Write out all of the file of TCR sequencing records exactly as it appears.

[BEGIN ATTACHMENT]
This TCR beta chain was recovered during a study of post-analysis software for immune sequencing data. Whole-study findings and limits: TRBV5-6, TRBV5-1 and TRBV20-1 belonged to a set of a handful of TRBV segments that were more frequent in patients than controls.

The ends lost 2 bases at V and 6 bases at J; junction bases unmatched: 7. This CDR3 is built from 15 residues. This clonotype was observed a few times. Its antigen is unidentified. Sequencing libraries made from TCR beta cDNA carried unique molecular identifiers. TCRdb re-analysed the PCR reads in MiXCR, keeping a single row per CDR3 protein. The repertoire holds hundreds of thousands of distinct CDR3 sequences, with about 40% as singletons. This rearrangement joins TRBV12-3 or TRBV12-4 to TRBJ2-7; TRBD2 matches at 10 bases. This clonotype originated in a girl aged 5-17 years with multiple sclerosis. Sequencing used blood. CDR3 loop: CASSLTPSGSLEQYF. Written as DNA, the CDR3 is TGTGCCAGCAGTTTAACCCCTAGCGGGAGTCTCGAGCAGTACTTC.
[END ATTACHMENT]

This TCR beta chain was recovered during a study of post-analysis software for immune sequencing data. Whole-study findings and limits: TRBV5-6, TRBV5-1 and TRBV20-1 belonged to a set of a handful of TRBV segments that were more frequent in patients than controls.

The ends lost 2 bases at V and 6 bases at J; junction bases unmatched: 7. This CDR3 is built from 15 residues. This clonotype was observed a few times. Its antigen is unidentified. Sequencing libraries made from TCR beta cDNA carried unique molecular identifiers. TCRdb re-analysed the PCR reads in MiXCR, keeping a single row per CDR3 protein. The repertoire holds hundreds of thousands of distinct CDR3 sequences, with about 40% as singletons. This rearrangement joins TRBV12-3 or TRBV12-4 to TRBJ2-7; TRBD2 matches at 10 bases. This clonotype originated in a girl aged 5-17 years with multiple sclerosis. Sequencing used blood. CDR3 loop: CASSLTPSGSLEQYF. Written as DNA, the CDR3 is TGTGCCAGCAGTTTAACCCCTAGCGGGAGTCTCGAGCAGTACTTC.